Human Rights In A Big Yellow Taxi by Peter Kerr (Vagabond Voices, £8.95)
Are British human rights laws increasingly following American ones? Kerr's provocative analysis may be impassioned but it's also detailed, as he uses the example of a 12-year-old boy who organised a protest against the closure of his local youth club and found the anti-terrorist branch of the local police bearing down on him.
Pfitz by Andrew Crumey (Dedalus Press, £8.99)
A cartographer falls in love with a biographer as they work on the details of an imaginary city in Crumey's splendidly fantastical story. Where is Pfitz, the servant of Count Zelneck? And if he cannot be found, can he be invented? Crumey turns the notion of invention on its head as he explores what makes an individual.
The Sea by John Banville (Picador, £7.99)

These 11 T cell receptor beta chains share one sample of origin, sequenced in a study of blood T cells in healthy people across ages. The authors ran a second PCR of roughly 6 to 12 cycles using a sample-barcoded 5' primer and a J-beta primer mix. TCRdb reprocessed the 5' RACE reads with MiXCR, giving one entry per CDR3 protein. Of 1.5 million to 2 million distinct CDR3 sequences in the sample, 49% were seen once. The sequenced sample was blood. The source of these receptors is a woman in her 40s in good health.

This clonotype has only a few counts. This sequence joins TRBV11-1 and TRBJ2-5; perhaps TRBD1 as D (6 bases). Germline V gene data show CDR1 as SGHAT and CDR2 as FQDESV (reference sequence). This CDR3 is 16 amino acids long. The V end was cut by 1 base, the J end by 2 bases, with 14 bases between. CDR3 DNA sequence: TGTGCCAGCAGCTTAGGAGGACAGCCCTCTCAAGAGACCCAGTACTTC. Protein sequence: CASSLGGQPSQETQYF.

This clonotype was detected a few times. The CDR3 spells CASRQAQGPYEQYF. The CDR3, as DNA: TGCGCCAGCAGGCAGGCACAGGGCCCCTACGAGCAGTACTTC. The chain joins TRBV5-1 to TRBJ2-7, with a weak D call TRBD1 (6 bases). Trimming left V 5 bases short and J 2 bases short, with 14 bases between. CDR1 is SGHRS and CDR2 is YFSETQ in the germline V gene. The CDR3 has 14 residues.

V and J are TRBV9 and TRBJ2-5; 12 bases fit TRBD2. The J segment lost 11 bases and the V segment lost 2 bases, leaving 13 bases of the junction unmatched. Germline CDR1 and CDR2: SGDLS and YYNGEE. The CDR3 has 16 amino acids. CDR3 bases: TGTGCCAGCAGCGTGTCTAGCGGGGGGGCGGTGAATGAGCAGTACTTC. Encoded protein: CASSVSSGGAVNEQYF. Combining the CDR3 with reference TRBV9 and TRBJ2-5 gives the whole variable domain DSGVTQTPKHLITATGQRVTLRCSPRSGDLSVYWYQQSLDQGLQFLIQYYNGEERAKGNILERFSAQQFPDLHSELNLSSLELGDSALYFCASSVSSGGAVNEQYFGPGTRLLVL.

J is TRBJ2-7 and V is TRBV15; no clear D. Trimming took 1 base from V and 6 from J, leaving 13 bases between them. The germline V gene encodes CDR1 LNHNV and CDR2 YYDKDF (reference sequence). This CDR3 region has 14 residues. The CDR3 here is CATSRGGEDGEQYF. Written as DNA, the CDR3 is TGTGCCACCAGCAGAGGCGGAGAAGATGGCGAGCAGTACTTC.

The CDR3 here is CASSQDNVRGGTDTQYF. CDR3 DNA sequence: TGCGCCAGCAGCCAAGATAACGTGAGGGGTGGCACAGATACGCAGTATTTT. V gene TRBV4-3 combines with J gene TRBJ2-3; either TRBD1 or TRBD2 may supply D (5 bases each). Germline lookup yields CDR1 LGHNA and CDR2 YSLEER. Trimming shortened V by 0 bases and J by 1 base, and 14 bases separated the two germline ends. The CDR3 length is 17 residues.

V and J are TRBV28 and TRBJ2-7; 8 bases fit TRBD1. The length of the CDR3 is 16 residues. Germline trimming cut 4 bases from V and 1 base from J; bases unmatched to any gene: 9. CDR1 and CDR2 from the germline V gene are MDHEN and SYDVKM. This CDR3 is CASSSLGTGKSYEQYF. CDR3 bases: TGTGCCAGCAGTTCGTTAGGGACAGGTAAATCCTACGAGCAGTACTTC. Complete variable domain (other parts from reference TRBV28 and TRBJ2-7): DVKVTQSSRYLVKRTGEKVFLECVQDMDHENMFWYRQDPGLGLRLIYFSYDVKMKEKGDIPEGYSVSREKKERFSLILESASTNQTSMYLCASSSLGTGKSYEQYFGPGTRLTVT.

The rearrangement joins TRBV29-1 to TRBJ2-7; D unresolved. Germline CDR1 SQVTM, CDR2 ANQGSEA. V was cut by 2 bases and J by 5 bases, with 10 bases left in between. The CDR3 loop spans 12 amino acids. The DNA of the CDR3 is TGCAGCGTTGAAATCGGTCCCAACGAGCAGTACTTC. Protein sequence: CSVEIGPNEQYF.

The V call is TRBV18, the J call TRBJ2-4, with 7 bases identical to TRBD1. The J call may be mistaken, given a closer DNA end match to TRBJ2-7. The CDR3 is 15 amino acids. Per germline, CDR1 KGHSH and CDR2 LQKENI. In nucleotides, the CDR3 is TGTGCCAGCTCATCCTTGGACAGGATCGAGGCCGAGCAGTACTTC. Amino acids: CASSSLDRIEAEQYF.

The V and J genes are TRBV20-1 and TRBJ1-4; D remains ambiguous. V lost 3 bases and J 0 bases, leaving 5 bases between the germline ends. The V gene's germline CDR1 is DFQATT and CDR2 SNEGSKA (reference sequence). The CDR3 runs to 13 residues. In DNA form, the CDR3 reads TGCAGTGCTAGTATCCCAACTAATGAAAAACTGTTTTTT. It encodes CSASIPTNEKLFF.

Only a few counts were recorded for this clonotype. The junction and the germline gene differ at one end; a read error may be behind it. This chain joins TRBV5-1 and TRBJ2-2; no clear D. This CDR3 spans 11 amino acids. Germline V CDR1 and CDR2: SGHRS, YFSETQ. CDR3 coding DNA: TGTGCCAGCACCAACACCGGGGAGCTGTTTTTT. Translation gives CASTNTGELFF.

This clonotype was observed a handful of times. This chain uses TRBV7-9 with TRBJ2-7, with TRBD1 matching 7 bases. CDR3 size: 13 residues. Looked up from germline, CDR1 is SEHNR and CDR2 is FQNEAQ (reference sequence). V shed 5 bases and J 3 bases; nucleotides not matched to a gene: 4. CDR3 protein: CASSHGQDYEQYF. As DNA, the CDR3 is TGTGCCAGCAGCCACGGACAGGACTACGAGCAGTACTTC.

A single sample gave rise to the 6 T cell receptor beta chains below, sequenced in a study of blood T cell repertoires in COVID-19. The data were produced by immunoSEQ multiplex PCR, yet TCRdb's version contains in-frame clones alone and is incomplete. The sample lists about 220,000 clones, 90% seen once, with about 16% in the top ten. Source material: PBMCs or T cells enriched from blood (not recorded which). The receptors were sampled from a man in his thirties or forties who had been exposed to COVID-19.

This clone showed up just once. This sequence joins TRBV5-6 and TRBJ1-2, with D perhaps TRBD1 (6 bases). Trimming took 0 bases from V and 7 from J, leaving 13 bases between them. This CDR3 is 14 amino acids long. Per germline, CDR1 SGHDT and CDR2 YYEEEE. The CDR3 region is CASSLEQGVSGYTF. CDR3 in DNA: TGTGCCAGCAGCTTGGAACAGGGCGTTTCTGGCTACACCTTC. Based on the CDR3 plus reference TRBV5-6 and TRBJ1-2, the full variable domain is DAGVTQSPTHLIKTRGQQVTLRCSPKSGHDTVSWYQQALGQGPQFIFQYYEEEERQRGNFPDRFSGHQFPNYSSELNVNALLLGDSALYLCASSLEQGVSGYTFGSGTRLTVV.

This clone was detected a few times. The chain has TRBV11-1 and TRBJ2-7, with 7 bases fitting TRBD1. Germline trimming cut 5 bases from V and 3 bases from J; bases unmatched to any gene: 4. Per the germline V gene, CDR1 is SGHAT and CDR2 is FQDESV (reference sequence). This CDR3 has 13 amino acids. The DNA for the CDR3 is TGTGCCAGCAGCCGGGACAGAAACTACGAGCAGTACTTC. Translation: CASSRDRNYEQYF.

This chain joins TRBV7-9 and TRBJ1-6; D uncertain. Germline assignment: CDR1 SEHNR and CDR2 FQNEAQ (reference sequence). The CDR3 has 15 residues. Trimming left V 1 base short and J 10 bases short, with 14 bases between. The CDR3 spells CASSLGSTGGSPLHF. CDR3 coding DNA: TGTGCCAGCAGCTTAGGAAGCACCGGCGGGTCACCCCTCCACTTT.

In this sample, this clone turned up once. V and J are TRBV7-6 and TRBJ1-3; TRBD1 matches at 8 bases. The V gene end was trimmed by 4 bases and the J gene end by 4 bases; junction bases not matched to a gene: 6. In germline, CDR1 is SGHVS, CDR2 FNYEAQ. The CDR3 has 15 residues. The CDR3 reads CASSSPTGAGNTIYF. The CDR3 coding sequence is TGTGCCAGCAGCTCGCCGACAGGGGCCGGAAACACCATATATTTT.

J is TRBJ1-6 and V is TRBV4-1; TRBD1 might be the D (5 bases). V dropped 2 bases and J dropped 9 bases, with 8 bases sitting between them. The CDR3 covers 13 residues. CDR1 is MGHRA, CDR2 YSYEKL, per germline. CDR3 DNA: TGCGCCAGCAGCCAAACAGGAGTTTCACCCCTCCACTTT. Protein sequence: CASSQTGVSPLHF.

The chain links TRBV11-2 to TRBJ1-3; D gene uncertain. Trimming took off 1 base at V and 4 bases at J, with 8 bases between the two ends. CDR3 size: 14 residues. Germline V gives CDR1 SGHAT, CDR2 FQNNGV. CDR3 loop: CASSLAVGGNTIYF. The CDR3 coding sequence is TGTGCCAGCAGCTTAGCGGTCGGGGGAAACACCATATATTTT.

Banville's extraordinary yet also controversial 2005 Booker winner is re-released to coincide with a new film of his novel, which may lack, for some, the fluid yet discomfiting sensuousness of his prose. In Max Morden, Banville gives us a man full of regrets, quietly contemplating what might have been, in a grown-up, thoughtful tale.
On Melancholy by Richard Burton (Hesperus Press, £7.99)
Burton's 17th-century opus on the causes and treatments of melancholy - what we now call depression - has some surprisingly modern suggestions, advocating keeping busy as a way of offsetting the things that lay us low. His prose is another surprise, being more accessible than one might think; clear and more concise than his era was known for.